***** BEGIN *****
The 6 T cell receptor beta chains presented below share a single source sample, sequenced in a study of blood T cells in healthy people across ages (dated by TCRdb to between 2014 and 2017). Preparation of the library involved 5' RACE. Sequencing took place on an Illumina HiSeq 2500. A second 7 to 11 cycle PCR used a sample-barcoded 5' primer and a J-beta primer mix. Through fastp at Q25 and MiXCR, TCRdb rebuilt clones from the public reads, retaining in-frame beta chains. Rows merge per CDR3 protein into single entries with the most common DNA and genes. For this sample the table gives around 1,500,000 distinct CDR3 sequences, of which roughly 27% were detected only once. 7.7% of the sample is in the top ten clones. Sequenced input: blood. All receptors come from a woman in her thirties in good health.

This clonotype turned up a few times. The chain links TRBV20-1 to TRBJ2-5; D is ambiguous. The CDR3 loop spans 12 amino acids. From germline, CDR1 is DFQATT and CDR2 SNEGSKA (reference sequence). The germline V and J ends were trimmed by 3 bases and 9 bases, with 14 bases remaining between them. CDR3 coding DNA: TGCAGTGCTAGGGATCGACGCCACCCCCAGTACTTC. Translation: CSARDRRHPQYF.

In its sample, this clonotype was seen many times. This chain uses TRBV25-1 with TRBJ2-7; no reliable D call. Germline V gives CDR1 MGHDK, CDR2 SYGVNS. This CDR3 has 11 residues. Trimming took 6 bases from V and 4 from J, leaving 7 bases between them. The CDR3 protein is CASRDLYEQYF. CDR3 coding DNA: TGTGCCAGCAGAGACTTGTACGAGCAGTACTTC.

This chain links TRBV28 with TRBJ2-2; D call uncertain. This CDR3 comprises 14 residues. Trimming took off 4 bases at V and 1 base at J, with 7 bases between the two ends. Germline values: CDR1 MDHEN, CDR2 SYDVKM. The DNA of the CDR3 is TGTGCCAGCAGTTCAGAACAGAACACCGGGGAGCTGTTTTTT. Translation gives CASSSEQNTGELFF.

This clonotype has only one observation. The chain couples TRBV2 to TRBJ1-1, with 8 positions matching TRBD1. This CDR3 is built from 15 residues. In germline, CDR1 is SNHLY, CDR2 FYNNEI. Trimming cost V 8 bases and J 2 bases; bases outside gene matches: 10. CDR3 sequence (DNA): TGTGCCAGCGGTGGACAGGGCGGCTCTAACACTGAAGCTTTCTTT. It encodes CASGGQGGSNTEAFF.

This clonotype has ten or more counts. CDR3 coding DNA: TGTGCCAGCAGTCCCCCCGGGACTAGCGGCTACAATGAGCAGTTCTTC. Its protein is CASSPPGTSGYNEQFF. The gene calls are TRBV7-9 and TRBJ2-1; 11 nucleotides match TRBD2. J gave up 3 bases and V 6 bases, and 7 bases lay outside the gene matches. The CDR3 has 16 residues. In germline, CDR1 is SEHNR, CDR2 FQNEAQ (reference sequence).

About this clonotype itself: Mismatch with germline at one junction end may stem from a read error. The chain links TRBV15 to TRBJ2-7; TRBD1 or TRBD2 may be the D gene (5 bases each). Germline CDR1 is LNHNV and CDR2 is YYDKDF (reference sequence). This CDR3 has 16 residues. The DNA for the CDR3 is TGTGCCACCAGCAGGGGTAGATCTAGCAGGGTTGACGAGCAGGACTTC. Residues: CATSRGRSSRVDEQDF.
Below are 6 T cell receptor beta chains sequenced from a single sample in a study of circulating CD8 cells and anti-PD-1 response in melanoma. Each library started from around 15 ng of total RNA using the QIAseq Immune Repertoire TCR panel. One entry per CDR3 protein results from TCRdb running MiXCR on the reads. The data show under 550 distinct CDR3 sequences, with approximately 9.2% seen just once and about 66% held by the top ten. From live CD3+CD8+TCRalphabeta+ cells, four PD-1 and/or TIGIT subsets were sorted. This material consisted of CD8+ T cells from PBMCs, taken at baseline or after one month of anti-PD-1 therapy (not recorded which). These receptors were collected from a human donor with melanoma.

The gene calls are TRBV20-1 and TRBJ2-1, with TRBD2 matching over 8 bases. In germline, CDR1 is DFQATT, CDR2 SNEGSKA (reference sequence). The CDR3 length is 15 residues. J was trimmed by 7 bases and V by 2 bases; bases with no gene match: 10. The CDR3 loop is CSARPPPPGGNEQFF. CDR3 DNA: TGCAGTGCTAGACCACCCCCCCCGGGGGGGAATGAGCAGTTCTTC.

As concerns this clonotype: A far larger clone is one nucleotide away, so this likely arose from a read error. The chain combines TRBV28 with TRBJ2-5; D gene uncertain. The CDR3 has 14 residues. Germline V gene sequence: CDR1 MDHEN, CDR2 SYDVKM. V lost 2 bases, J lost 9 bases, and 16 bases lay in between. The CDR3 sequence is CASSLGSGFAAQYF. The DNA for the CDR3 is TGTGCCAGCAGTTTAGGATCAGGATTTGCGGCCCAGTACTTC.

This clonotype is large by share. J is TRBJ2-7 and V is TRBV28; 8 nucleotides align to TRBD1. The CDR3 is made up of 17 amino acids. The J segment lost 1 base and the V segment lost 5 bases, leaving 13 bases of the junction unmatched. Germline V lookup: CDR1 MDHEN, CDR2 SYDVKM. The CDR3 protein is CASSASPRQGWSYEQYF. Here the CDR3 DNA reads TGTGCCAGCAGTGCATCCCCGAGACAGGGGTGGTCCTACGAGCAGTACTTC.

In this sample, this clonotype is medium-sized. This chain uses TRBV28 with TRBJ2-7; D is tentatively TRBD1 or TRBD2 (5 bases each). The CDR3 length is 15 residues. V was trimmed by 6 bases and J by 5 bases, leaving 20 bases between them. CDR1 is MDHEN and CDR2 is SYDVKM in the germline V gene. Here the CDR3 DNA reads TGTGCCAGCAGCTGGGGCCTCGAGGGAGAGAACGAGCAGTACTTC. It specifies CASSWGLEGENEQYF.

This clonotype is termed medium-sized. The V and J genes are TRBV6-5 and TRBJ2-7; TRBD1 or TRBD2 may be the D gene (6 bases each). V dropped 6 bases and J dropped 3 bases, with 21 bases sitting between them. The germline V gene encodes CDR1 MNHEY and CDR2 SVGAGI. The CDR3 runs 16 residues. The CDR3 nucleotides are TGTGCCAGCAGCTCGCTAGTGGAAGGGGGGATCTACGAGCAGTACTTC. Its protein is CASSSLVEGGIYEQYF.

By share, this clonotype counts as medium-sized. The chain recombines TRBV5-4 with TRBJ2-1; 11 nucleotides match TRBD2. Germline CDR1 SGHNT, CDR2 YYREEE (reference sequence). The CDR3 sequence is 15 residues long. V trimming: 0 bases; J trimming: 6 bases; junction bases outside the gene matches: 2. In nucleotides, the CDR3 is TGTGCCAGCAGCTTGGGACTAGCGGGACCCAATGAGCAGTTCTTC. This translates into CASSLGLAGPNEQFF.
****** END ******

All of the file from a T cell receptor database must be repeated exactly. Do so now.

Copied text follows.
The 6 T cell receptor beta chains presented below share a single source sample, sequenced in a study of blood T cells in healthy people across ages (dated by TCRdb to between 2014 and 2017). Preparation of the library involved 5' RACE. Sequencing took place on an Illumina HiSeq 2500. A second 7 to 11 cycle PCR used a sample-barcoded 5' primer and a J-beta primer mix. Through fastp at Q25 and MiXCR, TCRdb rebuilt clones from the public reads, retaining in-frame beta chains. Rows merge per CDR3 protein into single entries with the most common DNA and genes. For this sample the table gives around 1,500,000 distinct CDR3 sequences, of which roughly 27% were detected only once. 7.7% of the sample is in the top ten clones. Sequenced input: blood. All receptors come from a woman in her thirties in good health.

This clonotype turned up a few times. The chain links TRBV20-1 to TRBJ2-5; D is ambiguous. The CDR3 loop spans 12 amino acids. From germline, CDR1 is DFQATT and CDR2 SNEGSKA (reference sequence). The germline V and J ends were trimmed by 3 bases and 9 bases, with 14 bases remaining between them. CDR3 coding DNA: TGCAGTGCTAGGGATCGACGCCACCCCCAGTACTTC. Translation: CSARDRRHPQYF.

In its sample, this clonotype was seen many times. This chain uses TRBV25-1 with TRBJ2-7; no reliable D call. Germline V gives CDR1 MGHDK, CDR2 SYGVNS. This CDR3 has 11 residues. Trimming took 6 bases from V and 4 from J, leaving 7 bases between them. The CDR3 protein is CASRDLYEQYF. CDR3 coding DNA: TGTGCCAGCAGAGACTTGTACGAGCAGTACTTC.

This chain links TRBV28 with TRBJ2-2; D call uncertain. This CDR3 comprises 14 residues. Trimming took off 4 bases at V and 1 base at J, with 7 bases between the two ends. Germline values: CDR1 MDHEN, CDR2 SYDVKM. The DNA of the CDR3 is TGTGCCAGCAGTTCAGAACAGAACACCGGGGAGCTGTTTTTT. Translation gives CASSSEQNTGELFF.

This clonotype has only one observation. The chain couples TRBV2 to TRBJ1-1, with 8 positions matching TRBD1. This CDR3 is built from 15 residues. In germline, CDR1 is SNHLY, CDR2 FYNNEI. Trimming cost V 8 bases and J 2 bases; bases outside gene matches: 10. CDR3 sequence (DNA): TGTGCCAGCGGTGGACAGGGCGGCTCTAACACTGAAGCTTTCTTT. It encodes CASGGQGGSNTEAFF.

This clonotype has ten or more counts. CDR3 coding DNA: TGTGCCAGCAGTCCCCCCGGGACTAGCGGCTACAATGAGCAGTTCTTC. Its protein is CASSPPGTSGYNEQFF. The gene calls are TRBV7-9 and TRBJ2-1; 11 nucleotides match TRBD2. J gave up 3 bases and V 6 bases, and 7 bases lay outside the gene matches. The CDR3 has 16 residues. In germline, CDR1 is SEHNR, CDR2 FQNEAQ (reference sequence).

About this clonotype itself: Mismatch with germline at one junction end may stem from a read error. The chain links TRBV15 to TRBJ2-7; TRBD1 or TRBD2 may be the D gene (5 bases each). Germline CDR1 is LNHNV and CDR2 is YYDKDF (reference sequence). This CDR3 has 16 residues. The DNA for the CDR3 is TGTGCCACCAGCAGGGGTAGATCTAGCAGGGTTGACGAGCAGGACTTC. Residues: CATSRGRSSRVDEQDF.
Below are 6 T cell receptor beta chains sequenced from a single sample in a study of circulating CD8 cells and anti-PD-1 response in melanoma. Each library started from around 15 ng of total RNA using the QIAseq Immune Repertoire TCR panel. One entry per CDR3 protein results from TCRdb running MiXCR on the reads. The data show under 550 distinct CDR3 sequences, with approximately 9.2% seen just once and about 66% held by the top ten. From live CD3+CD8+TCRalphabeta+ cells, four PD-1 and/or TIGIT subsets were sorted. This material consisted of CD8+ T cells from PBMCs, taken at baseline or after one month of anti-PD-1 therapy (not recorded which). These receptors were collected from a human donor with melanoma.

The gene calls are TRBV20-1 and TRBJ2-1, with TRBD2 matching over 8 bases. In germline, CDR1 is DFQATT, CDR2 SNEGSKA (reference sequence). The CDR3 length is 15 residues. J was trimmed by 7 bases and V by 2 bases; bases with no gene match: 10. The CDR3 loop is CSARPPPPGGNEQFF. CDR3 DNA: TGCAGTGCTAGACCACCCCCCCCGGGGGGGAATGAGCAGTTCTTC.

As concerns this clonotype: A far larger clone is one nucleotide away, so this likely arose from a read error. The chain combines TRBV28 with TRBJ2-5; D gene uncertain. The CDR3 has 14 residues. Germline V gene sequence: CDR1 MDHEN, CDR2 SYDVKM. V lost 2 bases, J lost 9 bases, and 16 bases lay in between. The CDR3 sequence is CASSLGSGFAAQYF. The DNA for the CDR3 is TGTGCCAGCAGTTTAGGATCAGGATTTGCGGCCCAGTACTTC.

This clonotype is large by share. J is TRBJ2-7 and V is TRBV28; 8 nucleotides align to TRBD1. The CDR3 is made up of 17 amino acids. The J segment lost 1 base and the V segment lost 5 bases, leaving 13 bases of the junction unmatched. Germline V lookup: CDR1 MDHEN, CDR2 SYDVKM. The CDR3 protein is CASSASPRQGWSYEQYF. Here the CDR3 DNA reads TGTGCCAGCAGTGCATCCCCGAGACAGGGGTGGTCCTACGAGCAGTACTTC.

In this sample, this clonotype is medium-sized. This chain uses TRBV28 with TRBJ2-7; D is tentatively TRBD1 or TRBD2 (5 bases each). The CDR3 length is 15 residues. V was trimmed by 6 bases and J by 5 bases, leaving 20 bases between them. CDR1 is MDHEN and CDR2 is SYDVKM in the germline V gene. Here the CDR3 DNA reads TGTGCCAGCAGCTGGGGCCTCGAGGGAGAGAACGAGCAGTACTTC. It specifies CASSWGLEGENEQYF.

This clonotype is termed medium-sized. The V and J genes are TRBV6-5 and TRBJ2-7; TRBD1 or TRBD2 may be the D gene (6 bases each). V dropped 6 bases and J dropped 3 bases, with 21 bases sitting between them. The germline V gene encodes CDR1 MNHEY and CDR2 SVGAGI. The CDR3 runs 16 residues. The CDR3 nucleotides are TGTGCCAGCAGCTCGCTAGTGGAAGGGGGGATCTACGAGCAGTACTTC. Its protein is CASSSLVEGGIYEQYF.

By share, this clonotype counts as medium-sized. The chain recombines TRBV5-4 with TRBJ2-1; 11 nucleotides match TRBD2. Germline CDR1 SGHNT, CDR2 YYREEE (reference sequence). The CDR3 sequence is 15 residues long. V trimming: 0 bases; J trimming: 6 bases; junction bases outside the gene matches: 2. In nucleotides, the CDR3 is TGTGCCAGCAGCTTGGGACTAGCGGGACCCAATGAGCAGTTCTTC. This translates into CASSLGLAGPNEQFF.